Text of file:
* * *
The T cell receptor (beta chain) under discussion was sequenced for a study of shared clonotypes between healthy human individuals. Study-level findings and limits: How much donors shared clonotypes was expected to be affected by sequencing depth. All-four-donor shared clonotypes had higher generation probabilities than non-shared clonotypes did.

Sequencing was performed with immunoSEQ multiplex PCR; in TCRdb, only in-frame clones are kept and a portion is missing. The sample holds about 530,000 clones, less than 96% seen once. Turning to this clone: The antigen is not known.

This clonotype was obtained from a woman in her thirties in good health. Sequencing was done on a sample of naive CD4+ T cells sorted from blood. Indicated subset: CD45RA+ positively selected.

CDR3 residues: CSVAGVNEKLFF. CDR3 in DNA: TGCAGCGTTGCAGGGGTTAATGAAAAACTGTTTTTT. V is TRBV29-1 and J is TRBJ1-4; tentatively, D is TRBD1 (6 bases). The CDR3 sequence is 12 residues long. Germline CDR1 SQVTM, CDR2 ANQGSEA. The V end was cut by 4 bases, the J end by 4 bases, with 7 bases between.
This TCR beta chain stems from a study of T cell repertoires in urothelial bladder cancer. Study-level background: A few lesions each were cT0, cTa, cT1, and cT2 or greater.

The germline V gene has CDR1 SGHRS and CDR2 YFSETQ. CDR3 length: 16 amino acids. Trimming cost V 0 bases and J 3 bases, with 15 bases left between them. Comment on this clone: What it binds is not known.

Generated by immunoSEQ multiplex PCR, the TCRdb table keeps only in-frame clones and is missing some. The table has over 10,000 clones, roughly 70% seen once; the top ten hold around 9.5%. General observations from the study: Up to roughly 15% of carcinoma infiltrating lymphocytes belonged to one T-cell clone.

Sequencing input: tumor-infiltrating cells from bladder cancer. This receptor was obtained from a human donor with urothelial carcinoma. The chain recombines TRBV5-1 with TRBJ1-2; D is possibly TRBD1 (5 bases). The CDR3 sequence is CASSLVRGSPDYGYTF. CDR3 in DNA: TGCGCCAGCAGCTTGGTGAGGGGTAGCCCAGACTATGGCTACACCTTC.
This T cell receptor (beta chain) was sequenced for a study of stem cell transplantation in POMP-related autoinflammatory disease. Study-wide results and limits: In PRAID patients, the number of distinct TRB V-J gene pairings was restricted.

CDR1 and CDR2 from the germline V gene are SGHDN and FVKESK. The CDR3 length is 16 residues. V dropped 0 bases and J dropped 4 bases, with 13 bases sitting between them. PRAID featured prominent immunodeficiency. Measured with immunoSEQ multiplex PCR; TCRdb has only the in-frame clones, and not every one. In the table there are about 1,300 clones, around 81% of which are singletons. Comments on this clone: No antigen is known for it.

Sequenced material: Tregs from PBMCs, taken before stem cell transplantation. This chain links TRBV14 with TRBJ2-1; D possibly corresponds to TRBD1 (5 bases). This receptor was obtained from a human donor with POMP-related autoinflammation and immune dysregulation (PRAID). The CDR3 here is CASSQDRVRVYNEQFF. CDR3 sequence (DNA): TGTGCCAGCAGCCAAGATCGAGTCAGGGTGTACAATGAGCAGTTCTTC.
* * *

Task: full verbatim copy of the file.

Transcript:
The T cell receptor (beta chain) under discussion was sequenced for a study of shared clonotypes between healthy human individuals. Study-level findings and limits: How much donors shared clonotypes was expected to be affected by sequencing depth. All-four-donor shared clonotypes had higher generation probabilities than non-shared clonotypes did.

Sequencing was performed with immunoSEQ multiplex PCR; in TCRdb, only in-frame clones are kept and a portion is missing. The sample holds about 530,000 clones, less than 96% seen once. Turning to this clone: The antigen is not known.

This clonotype was obtained from a woman in her thirties in good health. Sequencing was done on a sample of naive CD4+ T cells sorted from blood. Indicated subset: CD45RA+ positively selected.

CDR3 residues: CSVAGVNEKLFF. CDR3 in DNA: TGCAGCGTTGCAGGGGTTAATGAAAAACTGTTTTTT. V is TRBV29-1 and J is TRBJ1-4; tentatively, D is TRBD1 (6 bases). The CDR3 sequence is 12 residues long. Germline CDR1 SQVTM, CDR2 ANQGSEA. The V end was cut by 4 bases, the J end by 4 bases, with 7 bases between.
This TCR beta chain stems from a study of T cell repertoires in urothelial bladder cancer. Study-level background: A few lesions each were cT0, cTa, cT1, and cT2 or greater.

The germline V gene has CDR1 SGHRS and CDR2 YFSETQ. CDR3 length: 16 amino acids. Trimming cost V 0 bases and J 3 bases, with 15 bases left between them. Comment on this clone: What it binds is not known.

Generated by immunoSEQ multiplex PCR, the TCRdb table keeps only in-frame clones and is missing some. The table has over 10,000 clones, roughly 70% seen once; the top ten hold around 9.5%. General observations from the study: Up to roughly 15% of carcinoma infiltrating lymphocytes belonged to one T-cell clone.

Sequencing input: tumor-infiltrating cells from bladder cancer. This receptor was obtained from a human donor with urothelial carcinoma. The chain recombines TRBV5-1 with TRBJ1-2; D is possibly TRBD1 (5 bases). The CDR3 sequence is CASSLVRGSPDYGYTF. CDR3 in DNA: TGCGCCAGCAGCTTGGTGAGGGGTAGCCCAGACTATGGCTACACCTTC.
This T cell receptor (beta chain) was sequenced for a study of stem cell transplantation in POMP-related autoinflammatory disease. Study-wide results and limits: In PRAID patients, the number of distinct TRB V-J gene pairings was restricted.

CDR1 and CDR2 from the germline V gene are SGHDN and FVKESK. The CDR3 length is 16 residues. V dropped 0 bases and J dropped 4 bases, with 13 bases sitting between them. PRAID featured prominent immunodeficiency. Measured with immunoSEQ multiplex PCR; TCRdb has only the in-frame clones, and not every one. In the table there are about 1,300 clones, around 81% of which are singletons. Comments on this clone: No antigen is known for it.

Sequenced material: Tregs from PBMCs, taken before stem cell transplantation. This chain links TRBV14 with TRBJ2-1; D possibly corresponds to TRBD1 (5 bases). This receptor was obtained from a human donor with POMP-related autoinflammation and immune dysregulation (PRAID). The CDR3 here is CASSQDRVRVYNEQFF. CDR3 sequence (DNA): TGTGCCAGCAGCCAAGATCGAGTCAGGGTGTACAATGAGCAGTTCTTC.